[ UK /wˈiːklɪŋ/ ]
[ US /ˈwikɫɪŋ/ ]
  1. a person who is physically weak and ineffectual
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How To Use weakling In A Sentence

  • I was your classic 90-pound weakling and, worse, a late bloomer.
  • Far from the swagger of a cowboy, Iraq shows the Bush Administration's come-on to be the whimper of a true coward, the pathetic act of a weakling who knows it can only dominate the puniest member of the pack. Andrew Foster Altschul: October 9-13 Is National Republican Predator Week
  • Bill was the original nine-stone weakling and not in good health when his call-up papers arrived.
  • According to John Wright, the virus is already in the soil everywhere, and has been for centuries, and it only breaks out when there are susceptible weaklings in the animal kingdom who have suffered nutritionally.
  • If they are such emotional weaklings that they go all to pieces over the loss of elections, thank goodness we don't have to rely on them to fight a war.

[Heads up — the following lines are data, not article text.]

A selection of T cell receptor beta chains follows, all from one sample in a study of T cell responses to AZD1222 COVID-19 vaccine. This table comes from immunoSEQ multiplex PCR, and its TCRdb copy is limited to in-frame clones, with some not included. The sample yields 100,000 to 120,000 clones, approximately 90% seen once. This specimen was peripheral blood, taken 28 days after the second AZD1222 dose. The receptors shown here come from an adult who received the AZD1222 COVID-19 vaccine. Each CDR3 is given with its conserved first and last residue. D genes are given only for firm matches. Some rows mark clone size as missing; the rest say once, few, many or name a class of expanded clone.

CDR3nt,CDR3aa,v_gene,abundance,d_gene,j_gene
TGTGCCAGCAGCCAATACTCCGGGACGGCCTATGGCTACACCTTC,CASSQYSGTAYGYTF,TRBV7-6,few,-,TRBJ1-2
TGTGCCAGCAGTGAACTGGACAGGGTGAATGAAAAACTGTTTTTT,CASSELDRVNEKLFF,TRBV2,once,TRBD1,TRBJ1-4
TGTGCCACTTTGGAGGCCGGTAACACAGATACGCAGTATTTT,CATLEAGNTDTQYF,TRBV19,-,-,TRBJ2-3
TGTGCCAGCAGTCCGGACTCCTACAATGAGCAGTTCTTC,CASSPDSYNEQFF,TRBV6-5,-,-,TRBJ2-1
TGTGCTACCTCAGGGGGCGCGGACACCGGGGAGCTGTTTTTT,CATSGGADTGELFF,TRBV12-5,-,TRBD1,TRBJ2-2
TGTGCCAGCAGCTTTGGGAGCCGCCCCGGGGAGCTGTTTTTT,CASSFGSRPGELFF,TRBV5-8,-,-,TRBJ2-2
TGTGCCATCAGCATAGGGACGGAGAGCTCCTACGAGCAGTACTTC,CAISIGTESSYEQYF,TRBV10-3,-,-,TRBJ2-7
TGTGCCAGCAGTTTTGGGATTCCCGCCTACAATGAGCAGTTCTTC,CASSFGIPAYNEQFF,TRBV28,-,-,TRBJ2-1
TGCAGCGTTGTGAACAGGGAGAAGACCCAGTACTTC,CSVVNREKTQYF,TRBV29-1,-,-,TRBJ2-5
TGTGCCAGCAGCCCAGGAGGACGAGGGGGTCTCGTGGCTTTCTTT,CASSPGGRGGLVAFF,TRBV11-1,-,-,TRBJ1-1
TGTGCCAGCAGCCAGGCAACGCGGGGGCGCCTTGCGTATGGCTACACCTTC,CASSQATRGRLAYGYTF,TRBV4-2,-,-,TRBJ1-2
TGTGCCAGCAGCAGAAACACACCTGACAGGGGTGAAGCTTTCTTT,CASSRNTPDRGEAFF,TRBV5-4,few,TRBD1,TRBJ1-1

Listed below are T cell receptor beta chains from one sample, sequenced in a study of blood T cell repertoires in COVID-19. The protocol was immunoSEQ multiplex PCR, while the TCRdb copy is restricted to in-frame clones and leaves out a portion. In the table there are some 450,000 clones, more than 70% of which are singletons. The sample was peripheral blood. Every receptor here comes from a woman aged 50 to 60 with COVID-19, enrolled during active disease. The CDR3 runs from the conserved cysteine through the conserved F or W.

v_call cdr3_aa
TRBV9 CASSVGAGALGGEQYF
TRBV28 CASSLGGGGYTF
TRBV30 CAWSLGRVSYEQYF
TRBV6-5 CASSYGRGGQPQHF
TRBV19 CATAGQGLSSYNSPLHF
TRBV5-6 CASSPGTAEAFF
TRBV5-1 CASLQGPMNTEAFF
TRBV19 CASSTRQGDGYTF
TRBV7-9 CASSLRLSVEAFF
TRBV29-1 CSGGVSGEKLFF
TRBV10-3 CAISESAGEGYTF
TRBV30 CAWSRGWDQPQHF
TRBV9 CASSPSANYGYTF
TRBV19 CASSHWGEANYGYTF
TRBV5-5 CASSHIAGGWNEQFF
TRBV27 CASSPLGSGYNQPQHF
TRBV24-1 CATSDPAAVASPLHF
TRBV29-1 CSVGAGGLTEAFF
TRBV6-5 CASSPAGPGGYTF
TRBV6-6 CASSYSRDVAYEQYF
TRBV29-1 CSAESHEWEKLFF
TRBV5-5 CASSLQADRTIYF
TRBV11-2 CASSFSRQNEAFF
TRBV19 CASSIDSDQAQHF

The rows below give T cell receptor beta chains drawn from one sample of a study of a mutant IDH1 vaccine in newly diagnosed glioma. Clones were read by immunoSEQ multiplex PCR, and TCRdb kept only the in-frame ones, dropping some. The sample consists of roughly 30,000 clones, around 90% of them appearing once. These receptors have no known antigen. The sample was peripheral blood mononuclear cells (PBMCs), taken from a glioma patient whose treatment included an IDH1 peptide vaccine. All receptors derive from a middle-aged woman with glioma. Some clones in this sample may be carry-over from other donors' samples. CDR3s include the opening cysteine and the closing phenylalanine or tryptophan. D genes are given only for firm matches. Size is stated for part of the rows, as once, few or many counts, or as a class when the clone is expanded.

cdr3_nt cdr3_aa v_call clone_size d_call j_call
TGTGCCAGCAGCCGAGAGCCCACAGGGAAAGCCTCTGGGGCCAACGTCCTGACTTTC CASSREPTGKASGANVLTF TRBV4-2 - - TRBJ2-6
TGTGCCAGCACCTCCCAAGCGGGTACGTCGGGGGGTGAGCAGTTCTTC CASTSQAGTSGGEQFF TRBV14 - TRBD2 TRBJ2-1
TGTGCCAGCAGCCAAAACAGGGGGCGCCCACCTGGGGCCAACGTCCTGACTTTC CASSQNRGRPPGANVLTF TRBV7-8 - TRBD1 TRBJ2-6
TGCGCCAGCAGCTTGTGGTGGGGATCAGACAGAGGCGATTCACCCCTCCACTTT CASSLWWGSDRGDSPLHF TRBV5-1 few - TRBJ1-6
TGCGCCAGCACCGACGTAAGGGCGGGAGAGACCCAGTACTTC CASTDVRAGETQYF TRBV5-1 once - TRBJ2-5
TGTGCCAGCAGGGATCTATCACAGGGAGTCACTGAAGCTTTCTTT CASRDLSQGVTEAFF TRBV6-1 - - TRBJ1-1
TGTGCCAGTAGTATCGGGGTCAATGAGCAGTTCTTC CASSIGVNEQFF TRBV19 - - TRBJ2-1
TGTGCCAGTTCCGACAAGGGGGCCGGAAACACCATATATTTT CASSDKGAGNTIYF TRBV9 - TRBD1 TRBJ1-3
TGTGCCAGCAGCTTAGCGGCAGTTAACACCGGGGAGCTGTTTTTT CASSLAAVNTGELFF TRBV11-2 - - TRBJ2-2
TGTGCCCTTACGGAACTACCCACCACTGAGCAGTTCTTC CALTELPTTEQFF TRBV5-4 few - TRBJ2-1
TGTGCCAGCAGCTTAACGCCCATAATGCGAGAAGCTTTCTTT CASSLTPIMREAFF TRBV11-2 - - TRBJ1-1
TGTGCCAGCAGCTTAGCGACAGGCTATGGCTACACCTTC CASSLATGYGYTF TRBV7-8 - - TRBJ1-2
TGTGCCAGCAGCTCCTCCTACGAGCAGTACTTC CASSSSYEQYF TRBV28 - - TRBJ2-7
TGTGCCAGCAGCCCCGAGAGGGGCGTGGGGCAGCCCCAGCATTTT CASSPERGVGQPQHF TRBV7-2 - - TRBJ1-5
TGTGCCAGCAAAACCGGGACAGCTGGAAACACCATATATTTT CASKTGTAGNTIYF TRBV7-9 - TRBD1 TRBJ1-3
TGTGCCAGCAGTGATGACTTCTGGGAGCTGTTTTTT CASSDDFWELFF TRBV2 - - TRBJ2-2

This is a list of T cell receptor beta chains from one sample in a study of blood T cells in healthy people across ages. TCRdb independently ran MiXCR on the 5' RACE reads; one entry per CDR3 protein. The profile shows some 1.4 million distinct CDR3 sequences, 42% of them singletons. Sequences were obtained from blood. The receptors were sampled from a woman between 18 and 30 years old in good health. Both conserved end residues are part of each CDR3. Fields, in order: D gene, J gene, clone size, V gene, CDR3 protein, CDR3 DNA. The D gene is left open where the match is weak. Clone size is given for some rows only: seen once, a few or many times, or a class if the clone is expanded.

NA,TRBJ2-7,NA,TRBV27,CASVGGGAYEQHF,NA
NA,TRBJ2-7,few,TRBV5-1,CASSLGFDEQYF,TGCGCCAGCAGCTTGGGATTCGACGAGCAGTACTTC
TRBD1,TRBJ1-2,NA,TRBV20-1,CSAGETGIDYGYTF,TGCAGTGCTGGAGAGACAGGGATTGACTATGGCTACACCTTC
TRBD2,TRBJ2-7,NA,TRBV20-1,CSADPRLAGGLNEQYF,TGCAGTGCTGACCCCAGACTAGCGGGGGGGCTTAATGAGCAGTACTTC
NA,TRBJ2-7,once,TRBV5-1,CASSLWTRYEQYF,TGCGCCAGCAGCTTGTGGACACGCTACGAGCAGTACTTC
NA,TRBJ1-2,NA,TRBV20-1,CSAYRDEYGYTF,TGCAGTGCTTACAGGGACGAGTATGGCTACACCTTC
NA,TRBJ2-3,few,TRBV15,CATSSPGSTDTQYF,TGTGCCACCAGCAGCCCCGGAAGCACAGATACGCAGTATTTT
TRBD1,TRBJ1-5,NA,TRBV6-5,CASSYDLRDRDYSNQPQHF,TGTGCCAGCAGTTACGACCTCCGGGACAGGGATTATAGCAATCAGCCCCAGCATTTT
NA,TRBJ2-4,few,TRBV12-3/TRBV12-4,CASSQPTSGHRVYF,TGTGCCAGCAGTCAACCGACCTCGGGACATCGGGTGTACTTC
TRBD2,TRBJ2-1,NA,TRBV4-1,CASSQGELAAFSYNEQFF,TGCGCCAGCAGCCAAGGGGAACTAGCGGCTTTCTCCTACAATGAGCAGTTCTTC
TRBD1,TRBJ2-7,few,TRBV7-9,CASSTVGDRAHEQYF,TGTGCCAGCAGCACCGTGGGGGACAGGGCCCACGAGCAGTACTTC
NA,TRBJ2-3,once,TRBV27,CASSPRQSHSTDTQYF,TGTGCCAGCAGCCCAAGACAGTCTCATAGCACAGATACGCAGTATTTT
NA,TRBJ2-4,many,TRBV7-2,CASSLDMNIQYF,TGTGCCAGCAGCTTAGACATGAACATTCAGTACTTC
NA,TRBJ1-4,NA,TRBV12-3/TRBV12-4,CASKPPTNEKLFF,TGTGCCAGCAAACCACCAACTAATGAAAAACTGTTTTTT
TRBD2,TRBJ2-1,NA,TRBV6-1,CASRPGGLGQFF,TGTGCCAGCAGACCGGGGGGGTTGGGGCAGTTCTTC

• However, many Yiddish words have entered mainstream English, mainly, but not exclusively, in the United States - "shlep" (to carry or drag a load), "chutzpah" (audacity), "kvetch" (to whine, complain), "nebbish" (a simpleton, a weakling) being just a few. The Earth Times Online Newspaper
  • Hedda, for her part, realises she may have made a mistake by marrying a weakling like George, but is too bored to care.
  • Many have sought to portray George VI as a weakling who was moulded by his formidable wife.
  • ‘Our power is wielded by weaklings and cowards, and our honour is false in all its points’.
  • She blanched a little, ‘Not really, I was just told that she thought men were such weaklings.’
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